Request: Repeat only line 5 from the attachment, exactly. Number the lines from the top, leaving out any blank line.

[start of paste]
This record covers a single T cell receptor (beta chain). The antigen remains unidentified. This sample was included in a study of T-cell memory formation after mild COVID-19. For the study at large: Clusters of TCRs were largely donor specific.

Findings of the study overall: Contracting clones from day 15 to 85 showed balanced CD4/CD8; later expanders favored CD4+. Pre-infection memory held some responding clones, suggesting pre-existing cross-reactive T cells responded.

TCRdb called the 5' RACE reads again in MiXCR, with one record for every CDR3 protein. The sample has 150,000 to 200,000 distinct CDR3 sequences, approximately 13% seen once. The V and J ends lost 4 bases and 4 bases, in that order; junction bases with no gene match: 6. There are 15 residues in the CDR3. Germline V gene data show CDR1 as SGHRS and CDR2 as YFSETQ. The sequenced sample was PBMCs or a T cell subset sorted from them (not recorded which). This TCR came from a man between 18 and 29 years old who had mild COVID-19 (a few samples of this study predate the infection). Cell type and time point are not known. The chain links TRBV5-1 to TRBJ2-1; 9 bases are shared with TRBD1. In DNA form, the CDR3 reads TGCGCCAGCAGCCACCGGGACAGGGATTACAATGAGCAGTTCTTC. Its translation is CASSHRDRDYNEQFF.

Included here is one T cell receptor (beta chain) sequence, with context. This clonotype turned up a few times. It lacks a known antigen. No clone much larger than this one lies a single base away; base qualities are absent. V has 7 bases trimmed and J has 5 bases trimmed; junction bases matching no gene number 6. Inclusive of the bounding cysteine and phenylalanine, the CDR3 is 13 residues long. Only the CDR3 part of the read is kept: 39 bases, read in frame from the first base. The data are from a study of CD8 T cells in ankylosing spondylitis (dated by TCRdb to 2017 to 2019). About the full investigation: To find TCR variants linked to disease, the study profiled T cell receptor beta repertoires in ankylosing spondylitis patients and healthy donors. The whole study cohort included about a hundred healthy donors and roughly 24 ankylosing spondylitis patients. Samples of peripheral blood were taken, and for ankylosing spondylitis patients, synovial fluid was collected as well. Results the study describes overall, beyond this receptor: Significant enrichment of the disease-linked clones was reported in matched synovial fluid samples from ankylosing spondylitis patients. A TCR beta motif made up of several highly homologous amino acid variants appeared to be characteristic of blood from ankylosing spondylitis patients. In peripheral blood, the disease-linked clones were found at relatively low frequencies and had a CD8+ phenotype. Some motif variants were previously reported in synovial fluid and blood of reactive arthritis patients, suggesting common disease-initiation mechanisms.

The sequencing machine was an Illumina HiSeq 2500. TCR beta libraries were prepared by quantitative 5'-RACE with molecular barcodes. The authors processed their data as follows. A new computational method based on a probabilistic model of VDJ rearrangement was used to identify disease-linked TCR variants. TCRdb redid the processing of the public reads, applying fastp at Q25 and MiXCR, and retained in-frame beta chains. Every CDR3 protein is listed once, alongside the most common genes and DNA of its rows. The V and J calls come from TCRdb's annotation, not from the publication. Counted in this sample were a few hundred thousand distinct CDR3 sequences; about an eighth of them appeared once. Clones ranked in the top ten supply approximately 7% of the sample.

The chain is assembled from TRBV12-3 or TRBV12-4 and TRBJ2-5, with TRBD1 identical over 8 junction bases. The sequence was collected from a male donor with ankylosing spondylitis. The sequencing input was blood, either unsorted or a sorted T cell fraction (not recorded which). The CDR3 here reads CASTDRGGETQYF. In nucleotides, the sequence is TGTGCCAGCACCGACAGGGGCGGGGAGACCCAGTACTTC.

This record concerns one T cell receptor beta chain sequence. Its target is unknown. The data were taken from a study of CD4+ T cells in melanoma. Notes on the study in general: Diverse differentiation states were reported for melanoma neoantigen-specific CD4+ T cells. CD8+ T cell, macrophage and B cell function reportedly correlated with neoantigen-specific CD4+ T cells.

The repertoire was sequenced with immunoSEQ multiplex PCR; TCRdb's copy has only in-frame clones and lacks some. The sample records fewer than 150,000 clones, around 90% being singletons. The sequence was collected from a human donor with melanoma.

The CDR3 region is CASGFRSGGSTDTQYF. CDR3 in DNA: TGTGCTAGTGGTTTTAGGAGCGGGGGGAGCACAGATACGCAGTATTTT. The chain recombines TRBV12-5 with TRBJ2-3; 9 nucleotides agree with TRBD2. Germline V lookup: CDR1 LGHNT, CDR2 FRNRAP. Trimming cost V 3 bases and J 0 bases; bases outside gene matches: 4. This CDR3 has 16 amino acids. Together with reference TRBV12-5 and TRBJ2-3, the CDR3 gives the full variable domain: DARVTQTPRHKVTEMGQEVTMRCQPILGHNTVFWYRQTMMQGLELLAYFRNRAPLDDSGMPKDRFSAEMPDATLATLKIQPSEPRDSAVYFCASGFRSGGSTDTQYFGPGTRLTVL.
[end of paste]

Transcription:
The sequencing machine was an Illumina HiSeq 2500. TCR beta libraries were prepared by quantitative 5'-RACE with molecular barcodes. The authors processed their data as follows. A new computational method based on a probabilistic model of VDJ rearrangement was used to identify disease-linked TCR variants. TCRdb redid the processing of the public reads, applying fastp at Q25 and MiXCR, and retained in-frame beta chains. Every CDR3 protein is listed once, alongside the most common genes and DNA of its rows. The V and J calls come from TCRdb's annotation, not from the publication. Counted in this sample were a few hundred thousand distinct CDR3 sequences; about an eighth of them appeared once. Clones ranked in the top ten supply approximately 7% of the sample.